Have you ever had a moment where you feel proud of something you’ve achieved? But not something where you have helped yourself, or something where one of your babies have done something. Last night I helped a mummy who was really struggling with her baby.
What did I do?
To protect the mummy and help her anonymity I will in this instance call her Jemima and I will call her baby Cheeto ( this name is nothing to do with the fact that I love crisps and am currently dieting so suffering from crisp withdrawals at all!)
Anyway, she had spoken to me about how she couldn’t seem to get her baby to sleep in her own bed no matter what she tried. Even something as simple as going to the toilet for a number 2 involved a massive meltdown from her tiny human causing both distress for her and her little Cheeto.
After spending sometime listening to Jemima and how her evenings went , how Cheeto was reacting and how it made her feel I soon realised that actually it was coming from both her and her Cheeto rather than just Cheeto. I am by no means an expert but after 5 children I’d like to think that I managed to learn a thing or two along the way. I’m not one to mince my words so I told Jemima that I thought actually I didn’t think the separation anxiety was entirely from Cheeto and that some of the problem was in fact herself.
So how exactly did I help?
The following day Jemima sent me a message saying that she had set Cheeto up a little cot and that she was going to try to put her to sleep in her own bed for the first time that night. I promised that I would be right on the end of the message to support her and to trust herself and the fact that she could do this.
She changed Cheeto, make sure that Cheeto was clean, fed, comfortable and warm and then left the room as I advised. She was clearly very upset that Cheeto was crying. However I explained to her that it was going to be hard but she really had to walk down stairs , make herself a cuppa and just try to ignore it. Now as any parent knows this is really difficult for any parent. Particularly a parent that cannot bare to see their child in any kind of distress and usually will pick them up at the slightest sniffle.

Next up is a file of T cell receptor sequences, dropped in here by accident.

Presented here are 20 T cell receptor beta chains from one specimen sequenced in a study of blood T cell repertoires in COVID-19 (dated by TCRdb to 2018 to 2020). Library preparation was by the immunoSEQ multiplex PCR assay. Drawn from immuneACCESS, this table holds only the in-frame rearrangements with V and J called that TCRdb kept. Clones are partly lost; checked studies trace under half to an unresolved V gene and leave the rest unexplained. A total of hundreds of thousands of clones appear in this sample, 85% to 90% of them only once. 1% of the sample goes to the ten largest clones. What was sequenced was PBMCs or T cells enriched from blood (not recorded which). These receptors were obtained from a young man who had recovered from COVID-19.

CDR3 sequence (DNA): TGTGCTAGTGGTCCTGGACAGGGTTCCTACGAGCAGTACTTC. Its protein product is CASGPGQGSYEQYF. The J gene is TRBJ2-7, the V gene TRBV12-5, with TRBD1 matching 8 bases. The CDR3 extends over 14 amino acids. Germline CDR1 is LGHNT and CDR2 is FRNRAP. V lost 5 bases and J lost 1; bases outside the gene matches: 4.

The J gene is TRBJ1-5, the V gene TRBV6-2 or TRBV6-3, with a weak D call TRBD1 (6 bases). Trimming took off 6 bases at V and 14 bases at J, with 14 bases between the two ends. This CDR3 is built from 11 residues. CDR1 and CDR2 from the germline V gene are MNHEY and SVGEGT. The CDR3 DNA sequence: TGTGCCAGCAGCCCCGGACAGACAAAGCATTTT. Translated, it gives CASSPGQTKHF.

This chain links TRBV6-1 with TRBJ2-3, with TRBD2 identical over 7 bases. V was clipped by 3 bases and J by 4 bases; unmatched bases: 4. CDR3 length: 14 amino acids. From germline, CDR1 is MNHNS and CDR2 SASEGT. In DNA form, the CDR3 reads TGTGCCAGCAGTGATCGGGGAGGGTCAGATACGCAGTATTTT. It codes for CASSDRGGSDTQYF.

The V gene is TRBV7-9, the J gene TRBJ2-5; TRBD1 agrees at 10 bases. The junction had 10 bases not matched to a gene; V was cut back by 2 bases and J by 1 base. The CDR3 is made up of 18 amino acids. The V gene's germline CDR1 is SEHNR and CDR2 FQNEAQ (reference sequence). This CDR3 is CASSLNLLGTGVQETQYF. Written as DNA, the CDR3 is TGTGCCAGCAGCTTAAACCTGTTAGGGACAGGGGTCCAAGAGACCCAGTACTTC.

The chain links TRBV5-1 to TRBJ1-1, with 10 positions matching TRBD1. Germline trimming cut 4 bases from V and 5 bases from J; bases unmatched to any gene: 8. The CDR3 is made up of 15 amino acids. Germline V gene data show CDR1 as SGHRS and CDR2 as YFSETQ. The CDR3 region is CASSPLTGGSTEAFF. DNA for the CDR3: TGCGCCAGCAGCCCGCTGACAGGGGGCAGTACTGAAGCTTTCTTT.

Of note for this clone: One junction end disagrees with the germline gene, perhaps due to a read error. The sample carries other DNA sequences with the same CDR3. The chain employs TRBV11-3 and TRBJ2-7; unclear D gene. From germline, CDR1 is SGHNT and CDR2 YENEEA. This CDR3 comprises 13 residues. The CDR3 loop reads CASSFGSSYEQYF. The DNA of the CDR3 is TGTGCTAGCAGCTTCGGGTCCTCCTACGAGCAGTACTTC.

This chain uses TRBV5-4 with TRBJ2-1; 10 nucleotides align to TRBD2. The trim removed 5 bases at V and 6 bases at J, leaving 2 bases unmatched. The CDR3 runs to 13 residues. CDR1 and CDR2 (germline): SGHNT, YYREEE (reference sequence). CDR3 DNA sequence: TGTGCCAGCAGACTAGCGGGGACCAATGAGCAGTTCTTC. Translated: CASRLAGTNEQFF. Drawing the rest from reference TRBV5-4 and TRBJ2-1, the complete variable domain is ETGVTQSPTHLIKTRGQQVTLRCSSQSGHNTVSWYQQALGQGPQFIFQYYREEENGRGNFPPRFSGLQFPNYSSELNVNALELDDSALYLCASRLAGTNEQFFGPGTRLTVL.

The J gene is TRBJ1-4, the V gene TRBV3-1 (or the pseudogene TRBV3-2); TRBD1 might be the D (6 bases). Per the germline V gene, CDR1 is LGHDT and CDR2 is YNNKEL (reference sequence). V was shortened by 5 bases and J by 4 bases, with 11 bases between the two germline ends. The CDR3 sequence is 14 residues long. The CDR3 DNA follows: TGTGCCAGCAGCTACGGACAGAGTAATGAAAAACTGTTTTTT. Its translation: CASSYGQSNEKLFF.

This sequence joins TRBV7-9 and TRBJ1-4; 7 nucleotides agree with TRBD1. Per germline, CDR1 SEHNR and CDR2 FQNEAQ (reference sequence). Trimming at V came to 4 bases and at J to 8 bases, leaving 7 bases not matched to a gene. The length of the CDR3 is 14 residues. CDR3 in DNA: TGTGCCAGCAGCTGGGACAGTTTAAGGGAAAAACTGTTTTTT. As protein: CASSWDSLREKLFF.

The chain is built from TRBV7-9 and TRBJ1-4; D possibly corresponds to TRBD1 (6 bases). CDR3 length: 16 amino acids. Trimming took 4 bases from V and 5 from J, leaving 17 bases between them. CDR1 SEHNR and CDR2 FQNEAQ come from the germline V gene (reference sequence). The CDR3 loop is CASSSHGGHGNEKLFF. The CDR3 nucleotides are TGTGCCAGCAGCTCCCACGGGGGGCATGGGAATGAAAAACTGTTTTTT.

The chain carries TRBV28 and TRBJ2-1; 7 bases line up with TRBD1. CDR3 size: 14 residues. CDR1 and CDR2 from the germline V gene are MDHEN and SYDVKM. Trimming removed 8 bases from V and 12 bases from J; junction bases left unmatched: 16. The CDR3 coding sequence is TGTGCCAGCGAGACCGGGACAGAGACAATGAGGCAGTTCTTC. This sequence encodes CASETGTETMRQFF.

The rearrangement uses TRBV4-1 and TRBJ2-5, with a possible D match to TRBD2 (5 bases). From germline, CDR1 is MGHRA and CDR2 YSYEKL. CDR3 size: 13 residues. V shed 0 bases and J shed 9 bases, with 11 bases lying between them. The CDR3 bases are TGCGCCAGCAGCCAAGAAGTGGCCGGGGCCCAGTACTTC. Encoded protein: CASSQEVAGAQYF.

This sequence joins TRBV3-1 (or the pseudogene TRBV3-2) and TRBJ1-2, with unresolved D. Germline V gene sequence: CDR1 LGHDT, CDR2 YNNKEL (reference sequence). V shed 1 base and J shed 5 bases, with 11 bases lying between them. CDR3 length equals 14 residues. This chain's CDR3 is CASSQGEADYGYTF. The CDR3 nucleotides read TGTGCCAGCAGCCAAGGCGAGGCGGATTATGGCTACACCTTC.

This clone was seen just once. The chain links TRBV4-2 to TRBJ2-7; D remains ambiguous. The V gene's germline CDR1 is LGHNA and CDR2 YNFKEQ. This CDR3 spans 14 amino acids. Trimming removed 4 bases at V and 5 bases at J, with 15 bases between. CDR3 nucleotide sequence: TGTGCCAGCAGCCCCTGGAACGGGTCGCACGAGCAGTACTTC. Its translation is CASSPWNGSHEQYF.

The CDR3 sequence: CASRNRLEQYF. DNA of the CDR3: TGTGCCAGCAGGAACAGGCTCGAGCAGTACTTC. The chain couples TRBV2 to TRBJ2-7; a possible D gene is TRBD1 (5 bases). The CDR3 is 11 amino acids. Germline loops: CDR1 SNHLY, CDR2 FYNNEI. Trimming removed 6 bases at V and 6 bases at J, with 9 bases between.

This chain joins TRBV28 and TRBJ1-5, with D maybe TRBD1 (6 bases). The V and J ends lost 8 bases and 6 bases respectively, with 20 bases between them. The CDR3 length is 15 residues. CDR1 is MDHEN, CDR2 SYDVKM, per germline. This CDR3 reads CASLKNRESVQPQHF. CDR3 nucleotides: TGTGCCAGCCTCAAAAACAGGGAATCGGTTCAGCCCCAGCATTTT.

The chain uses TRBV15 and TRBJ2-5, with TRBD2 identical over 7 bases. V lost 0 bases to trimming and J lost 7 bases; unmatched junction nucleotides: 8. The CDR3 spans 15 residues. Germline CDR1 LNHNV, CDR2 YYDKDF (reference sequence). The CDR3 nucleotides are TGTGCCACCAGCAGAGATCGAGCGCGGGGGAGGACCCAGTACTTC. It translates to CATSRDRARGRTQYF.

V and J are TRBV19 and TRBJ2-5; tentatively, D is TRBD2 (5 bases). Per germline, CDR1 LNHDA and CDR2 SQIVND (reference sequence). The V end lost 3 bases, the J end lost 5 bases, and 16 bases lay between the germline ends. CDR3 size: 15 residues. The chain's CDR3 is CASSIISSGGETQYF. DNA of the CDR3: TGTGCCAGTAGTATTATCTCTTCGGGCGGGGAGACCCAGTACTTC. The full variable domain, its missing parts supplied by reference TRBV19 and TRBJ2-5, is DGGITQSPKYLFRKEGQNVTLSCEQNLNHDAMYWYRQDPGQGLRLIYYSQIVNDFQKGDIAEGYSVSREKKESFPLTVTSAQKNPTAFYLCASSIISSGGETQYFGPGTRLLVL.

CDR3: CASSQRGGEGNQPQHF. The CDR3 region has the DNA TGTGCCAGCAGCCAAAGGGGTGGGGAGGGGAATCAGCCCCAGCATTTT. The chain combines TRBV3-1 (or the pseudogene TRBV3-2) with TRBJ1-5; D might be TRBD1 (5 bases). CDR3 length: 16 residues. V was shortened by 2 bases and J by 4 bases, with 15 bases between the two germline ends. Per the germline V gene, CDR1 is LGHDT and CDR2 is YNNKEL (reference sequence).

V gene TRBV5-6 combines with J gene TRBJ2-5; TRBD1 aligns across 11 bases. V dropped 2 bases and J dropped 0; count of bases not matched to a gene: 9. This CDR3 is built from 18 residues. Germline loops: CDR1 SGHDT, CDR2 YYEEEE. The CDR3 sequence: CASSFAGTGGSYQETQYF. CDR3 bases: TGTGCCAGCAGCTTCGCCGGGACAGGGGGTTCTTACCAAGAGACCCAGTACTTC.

I wanted to reassure her so told her if she felt she had to go back up the stairs, pick Cheeto up give them a little cuddle, lay them back downstairs and repeat where necessary. This was really hard for Jemima but I was right there on the end of the messages offering support and words of encouragement.
Before I knew it she was sending me a message saying that little Cheeto was asleep! Result! I then explained to her that when Cheeto woke in the night she should give Cheeto a drink without any form of interaction and then leave again. She listened and was very happy that for the first time ever Cheeto was asleep in their own room.
How did the night go?
This morning Jemima sent me a message saying she couldn’t believe it. Cheeto has slept until 1:30 am had woken up had a drink and gone back to sleep before waking again at 4am, again Jemima gave Cheeto a drink and settled Cheeto back to sleep where Cheeto stayed until 7:30!
Jemima couldn’t believe that for the first time she was able to sleep diagonally across the bed, go to the toilet and just relax on an evening. She was able to spend time as an adult and actually relax for herself. It gave her the confidence to do it again this evening.
I was so proud of her. I can’t imagine how scary it was for her after so long being permanently attached to her baby to have to take that step to let go and let Cheeto sleep alone. But I really couldn’t have been happier for her.
As for me? Secretly I felt really proud that I was able to help a mummy in need. It made me think that maybe there were other mothers out there that I could help, I just wouldn’t know where I would begin …..